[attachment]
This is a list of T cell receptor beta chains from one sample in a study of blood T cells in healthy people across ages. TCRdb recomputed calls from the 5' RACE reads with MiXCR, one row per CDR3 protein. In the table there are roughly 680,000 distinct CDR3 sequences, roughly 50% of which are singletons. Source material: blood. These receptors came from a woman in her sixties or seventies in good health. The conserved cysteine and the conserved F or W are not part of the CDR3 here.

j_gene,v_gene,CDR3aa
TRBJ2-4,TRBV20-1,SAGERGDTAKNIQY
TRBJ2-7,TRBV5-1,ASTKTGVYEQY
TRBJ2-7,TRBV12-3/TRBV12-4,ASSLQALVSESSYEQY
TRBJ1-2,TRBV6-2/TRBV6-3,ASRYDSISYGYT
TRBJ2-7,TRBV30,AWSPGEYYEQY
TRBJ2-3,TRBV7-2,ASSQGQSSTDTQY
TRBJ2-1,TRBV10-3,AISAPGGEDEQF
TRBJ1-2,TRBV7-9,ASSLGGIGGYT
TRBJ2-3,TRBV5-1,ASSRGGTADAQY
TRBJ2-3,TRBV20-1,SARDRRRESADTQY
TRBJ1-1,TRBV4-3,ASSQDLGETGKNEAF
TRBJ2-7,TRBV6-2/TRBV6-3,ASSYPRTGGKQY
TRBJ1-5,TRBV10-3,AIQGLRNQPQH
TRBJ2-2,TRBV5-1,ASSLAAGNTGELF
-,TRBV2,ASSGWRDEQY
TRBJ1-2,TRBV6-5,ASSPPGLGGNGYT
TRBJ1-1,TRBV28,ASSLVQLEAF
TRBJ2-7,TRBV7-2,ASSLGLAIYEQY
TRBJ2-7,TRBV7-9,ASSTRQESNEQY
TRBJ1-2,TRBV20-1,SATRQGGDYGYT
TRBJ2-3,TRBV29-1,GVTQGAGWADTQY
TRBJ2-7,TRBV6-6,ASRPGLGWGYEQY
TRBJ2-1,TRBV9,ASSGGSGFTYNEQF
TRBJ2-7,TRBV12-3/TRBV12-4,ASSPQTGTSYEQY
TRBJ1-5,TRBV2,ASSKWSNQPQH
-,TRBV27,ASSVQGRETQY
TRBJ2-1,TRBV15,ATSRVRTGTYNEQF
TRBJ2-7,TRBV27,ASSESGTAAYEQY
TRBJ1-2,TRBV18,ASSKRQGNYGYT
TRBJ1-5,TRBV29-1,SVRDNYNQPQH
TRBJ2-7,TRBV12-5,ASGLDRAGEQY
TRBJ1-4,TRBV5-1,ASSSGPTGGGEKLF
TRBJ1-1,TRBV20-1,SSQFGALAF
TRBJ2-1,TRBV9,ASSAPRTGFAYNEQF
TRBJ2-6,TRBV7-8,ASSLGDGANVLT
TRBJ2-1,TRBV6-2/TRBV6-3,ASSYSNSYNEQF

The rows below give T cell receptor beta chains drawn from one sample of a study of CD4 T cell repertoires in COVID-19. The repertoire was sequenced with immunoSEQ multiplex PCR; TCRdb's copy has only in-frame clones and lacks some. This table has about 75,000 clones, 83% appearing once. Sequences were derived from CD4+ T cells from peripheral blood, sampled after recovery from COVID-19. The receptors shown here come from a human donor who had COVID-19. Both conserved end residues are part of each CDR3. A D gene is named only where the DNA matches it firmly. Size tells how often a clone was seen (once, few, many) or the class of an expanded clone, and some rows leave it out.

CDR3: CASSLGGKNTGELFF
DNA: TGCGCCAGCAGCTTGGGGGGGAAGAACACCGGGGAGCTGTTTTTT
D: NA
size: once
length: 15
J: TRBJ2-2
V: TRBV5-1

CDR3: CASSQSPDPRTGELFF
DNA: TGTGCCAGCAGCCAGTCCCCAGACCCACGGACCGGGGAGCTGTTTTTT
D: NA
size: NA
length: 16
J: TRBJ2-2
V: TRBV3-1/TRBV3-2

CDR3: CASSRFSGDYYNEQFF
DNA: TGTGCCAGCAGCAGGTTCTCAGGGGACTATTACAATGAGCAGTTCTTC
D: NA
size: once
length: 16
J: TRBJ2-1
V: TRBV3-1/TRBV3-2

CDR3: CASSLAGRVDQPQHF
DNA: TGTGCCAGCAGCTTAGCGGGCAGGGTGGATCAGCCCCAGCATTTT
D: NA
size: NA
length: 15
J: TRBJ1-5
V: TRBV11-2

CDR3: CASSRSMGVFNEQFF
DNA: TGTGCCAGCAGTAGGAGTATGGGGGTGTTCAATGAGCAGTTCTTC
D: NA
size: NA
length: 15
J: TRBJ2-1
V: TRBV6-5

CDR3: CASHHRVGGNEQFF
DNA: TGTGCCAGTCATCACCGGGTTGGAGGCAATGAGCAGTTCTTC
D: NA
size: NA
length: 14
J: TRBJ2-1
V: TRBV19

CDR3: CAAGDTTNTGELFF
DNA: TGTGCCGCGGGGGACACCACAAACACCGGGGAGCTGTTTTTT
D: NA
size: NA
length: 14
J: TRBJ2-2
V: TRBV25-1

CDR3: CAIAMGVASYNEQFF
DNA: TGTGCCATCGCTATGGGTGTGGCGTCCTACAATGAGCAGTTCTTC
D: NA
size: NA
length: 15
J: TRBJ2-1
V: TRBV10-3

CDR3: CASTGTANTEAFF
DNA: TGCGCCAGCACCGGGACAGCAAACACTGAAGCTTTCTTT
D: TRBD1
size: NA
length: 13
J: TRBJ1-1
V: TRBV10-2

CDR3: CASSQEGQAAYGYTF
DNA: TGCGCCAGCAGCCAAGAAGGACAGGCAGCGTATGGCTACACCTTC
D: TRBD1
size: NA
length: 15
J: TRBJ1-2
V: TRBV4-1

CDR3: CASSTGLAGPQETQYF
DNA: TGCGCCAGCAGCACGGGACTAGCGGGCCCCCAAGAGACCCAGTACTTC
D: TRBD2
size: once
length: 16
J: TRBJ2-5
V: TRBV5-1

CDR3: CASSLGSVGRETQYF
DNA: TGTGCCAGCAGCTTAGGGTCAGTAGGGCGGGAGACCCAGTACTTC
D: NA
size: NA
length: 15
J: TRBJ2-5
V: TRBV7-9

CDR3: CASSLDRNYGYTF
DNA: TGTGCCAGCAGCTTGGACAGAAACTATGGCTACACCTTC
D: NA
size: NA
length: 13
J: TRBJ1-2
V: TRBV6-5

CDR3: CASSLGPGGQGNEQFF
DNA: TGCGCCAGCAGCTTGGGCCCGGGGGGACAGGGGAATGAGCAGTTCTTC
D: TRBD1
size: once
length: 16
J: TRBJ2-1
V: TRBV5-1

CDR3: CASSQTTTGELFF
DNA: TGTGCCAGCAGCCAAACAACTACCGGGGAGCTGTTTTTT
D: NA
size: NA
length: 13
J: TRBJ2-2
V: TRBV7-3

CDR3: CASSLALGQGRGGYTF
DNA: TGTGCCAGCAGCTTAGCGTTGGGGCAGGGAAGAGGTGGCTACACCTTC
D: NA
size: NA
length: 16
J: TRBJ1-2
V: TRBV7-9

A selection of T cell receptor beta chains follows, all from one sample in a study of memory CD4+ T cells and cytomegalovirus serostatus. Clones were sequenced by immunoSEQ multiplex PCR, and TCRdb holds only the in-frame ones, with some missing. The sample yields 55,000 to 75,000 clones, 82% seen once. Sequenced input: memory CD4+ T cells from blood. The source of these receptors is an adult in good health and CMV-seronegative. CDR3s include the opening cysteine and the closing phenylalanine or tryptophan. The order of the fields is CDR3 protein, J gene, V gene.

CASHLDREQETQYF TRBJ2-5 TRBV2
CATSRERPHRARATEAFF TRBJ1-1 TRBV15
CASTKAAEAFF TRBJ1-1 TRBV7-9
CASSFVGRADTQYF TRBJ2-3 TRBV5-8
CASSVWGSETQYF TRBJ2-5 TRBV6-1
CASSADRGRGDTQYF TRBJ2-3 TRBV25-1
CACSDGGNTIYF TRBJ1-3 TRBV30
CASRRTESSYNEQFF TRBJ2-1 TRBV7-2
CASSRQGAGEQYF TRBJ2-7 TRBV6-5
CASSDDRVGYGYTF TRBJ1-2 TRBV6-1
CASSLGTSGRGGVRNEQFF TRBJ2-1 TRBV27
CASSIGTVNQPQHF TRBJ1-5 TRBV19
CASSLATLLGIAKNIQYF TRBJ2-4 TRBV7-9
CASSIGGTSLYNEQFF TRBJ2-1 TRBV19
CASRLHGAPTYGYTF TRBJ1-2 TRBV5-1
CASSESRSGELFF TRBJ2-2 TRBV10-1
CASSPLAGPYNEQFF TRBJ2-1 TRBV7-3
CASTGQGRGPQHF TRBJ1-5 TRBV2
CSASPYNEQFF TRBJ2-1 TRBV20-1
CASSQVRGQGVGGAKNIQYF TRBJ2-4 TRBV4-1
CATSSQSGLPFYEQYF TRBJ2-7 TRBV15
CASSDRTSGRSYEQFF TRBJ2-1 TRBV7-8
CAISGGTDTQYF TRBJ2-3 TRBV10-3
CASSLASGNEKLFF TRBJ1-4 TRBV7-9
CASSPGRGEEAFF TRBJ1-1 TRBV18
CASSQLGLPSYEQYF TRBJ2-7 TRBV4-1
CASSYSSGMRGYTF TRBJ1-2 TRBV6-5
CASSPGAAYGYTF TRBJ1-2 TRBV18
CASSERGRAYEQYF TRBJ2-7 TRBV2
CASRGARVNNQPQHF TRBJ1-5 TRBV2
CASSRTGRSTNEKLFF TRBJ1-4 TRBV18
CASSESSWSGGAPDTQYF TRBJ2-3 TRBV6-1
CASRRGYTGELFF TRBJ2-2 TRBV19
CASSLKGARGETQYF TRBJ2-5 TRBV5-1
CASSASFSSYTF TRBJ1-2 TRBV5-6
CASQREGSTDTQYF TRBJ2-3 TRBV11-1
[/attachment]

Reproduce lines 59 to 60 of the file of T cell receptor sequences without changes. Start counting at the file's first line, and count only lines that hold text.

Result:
J: TRBJ2-1
V: TRBV3-1/TRBV3-2